Federal spending after future terrorist attacks on the United States may be higher if the nation's terrorism risk insurance program is allowed to expire, according to a new RAND Corporation study.
New research from two University of Illinois economics professors who study election trends analyzes how polarization on social issues affects competing candidates' economic platforms.
For emerging markets struggling to stay afloat, securing loans from foreign investors can be a lifesaver. But when neither creditors nor investors are sure of the economy's chance of success, the outcome can be unpredictable.
Fossil fuel companies have been funding smear campaigns that raise doubts about climate change, writes John Sauven in the latest issue of Index on Censorship magazine.
An influential committee of British lawmakers accused search company Google of dodging its taxes on Thursday in a scathing report that said the U.S. Internet company took on highly contrived arrangements serving no purpose ...
In its second quarterly report of 2013, the UCLA Anderson Forecast says that despite the United States' "improvement in both GDP and key economic sectors, the overall growth falls short of the rates required for the national ...
Automatic spending cuts have hit America's science and research sectors especially hard, according to experts, who warn of potentially dire implications for the nation's overall competitiveness.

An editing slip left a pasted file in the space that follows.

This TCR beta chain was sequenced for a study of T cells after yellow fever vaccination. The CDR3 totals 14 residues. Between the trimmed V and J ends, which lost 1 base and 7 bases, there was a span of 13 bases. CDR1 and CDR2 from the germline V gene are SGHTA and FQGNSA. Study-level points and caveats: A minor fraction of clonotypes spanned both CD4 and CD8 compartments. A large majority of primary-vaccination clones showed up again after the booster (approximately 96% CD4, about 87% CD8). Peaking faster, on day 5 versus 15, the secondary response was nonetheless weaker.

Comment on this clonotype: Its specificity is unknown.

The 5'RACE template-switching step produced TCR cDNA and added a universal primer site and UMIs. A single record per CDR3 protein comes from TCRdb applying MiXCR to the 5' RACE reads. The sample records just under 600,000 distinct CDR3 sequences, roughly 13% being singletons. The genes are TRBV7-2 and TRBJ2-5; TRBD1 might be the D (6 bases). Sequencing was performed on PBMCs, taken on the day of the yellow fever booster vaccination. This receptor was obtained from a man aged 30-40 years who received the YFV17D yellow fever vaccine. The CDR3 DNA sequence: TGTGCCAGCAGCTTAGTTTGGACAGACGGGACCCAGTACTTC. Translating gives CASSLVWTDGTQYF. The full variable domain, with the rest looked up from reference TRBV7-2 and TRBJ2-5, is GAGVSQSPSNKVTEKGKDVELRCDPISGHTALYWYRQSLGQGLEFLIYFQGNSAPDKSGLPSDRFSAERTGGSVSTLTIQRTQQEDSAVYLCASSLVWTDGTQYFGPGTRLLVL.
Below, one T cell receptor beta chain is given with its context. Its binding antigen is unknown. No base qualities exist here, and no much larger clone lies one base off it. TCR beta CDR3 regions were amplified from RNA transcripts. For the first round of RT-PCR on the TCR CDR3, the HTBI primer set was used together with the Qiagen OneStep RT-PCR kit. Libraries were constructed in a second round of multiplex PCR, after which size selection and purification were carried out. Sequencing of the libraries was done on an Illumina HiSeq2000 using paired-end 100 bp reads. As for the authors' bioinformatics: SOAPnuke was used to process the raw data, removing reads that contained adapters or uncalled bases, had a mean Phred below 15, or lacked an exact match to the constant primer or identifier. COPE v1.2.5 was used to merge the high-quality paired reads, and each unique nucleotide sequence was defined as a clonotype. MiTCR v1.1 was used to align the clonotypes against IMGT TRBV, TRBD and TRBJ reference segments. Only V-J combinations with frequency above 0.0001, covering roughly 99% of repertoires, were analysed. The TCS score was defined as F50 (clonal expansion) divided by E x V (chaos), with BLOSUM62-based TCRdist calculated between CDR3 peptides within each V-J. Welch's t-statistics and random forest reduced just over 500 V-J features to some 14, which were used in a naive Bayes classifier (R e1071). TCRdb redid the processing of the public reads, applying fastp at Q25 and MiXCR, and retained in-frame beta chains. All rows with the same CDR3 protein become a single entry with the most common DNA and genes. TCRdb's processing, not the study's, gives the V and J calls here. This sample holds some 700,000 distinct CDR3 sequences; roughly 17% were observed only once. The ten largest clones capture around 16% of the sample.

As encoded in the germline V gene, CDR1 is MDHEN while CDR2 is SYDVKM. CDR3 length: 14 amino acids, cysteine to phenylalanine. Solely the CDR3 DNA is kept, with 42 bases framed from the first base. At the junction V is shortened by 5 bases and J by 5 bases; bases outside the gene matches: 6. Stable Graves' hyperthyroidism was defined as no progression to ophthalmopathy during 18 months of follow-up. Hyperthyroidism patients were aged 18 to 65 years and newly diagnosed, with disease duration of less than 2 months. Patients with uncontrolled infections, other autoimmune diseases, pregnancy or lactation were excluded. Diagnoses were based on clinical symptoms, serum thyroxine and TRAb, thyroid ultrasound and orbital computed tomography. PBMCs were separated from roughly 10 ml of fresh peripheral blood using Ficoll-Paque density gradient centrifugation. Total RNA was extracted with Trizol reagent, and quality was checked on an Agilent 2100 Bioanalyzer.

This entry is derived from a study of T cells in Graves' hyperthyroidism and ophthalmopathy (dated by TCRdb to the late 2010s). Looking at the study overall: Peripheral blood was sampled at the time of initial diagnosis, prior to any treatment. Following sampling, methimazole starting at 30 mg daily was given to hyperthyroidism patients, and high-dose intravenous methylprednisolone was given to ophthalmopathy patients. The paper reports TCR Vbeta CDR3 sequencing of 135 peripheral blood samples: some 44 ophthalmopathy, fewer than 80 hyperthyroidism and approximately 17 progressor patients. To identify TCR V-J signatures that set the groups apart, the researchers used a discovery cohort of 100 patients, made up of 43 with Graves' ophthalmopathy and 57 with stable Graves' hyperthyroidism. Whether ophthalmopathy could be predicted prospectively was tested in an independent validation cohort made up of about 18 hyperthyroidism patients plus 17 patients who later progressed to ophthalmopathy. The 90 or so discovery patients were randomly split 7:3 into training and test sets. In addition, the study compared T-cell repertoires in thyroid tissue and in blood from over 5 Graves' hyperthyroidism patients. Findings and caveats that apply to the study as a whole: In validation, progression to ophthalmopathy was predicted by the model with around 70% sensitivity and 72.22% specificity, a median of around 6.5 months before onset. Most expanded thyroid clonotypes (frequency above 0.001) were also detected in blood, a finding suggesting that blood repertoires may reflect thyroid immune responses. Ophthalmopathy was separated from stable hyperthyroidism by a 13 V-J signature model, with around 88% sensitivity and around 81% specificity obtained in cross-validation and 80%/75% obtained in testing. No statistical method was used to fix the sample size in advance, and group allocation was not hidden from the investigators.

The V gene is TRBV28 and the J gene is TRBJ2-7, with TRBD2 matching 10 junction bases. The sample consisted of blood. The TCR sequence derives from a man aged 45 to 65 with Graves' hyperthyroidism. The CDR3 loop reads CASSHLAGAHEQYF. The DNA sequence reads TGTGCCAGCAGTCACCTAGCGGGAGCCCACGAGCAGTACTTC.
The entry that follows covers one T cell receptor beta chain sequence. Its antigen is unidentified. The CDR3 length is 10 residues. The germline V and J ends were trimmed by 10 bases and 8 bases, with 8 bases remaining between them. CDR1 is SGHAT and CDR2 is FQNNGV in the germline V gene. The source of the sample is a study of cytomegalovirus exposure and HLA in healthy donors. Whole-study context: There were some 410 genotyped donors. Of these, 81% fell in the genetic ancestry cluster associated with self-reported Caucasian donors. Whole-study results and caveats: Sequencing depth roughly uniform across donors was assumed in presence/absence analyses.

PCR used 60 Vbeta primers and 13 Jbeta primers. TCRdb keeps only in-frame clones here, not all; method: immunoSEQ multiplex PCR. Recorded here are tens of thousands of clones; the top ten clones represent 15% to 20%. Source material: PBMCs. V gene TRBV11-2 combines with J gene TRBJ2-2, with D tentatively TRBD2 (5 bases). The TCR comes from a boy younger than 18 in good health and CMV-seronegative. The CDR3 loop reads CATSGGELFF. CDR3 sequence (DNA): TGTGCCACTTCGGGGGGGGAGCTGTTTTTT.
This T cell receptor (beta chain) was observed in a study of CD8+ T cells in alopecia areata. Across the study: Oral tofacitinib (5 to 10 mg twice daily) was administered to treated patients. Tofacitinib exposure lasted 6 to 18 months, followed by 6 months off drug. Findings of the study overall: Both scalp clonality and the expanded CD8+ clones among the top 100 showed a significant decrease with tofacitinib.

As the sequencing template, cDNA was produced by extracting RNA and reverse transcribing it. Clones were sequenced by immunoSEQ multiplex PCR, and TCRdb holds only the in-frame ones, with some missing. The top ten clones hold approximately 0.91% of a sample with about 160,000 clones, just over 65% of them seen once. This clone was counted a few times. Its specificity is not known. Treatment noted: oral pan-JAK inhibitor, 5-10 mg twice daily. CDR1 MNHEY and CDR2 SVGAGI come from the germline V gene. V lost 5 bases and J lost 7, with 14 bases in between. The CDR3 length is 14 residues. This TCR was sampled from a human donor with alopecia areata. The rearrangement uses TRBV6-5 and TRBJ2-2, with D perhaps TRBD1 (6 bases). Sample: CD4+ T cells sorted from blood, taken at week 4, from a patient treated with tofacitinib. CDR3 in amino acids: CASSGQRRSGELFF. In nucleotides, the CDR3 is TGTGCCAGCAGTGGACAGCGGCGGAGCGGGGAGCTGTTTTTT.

Oracle's latest quarterly earnings rose 18 percent as companies splurged on more software and other technology toward the end of the year.
Nearly 60% of Americans are skeptical that Congress and the White House will reach an agreement that will avoid the fiscal cliff, according to a new national public opinion poll commissioned by Research!America. More than ...
CFOs indicate they would be willing to accept a solution to the 'fiscal cliff' that includes tax increases, survey finds
Chief financial officers say going over the "fiscal cliff" will lead to dramatic slowdowns in hiring and business spending in 2013 and will continue to hurt firms for years to come.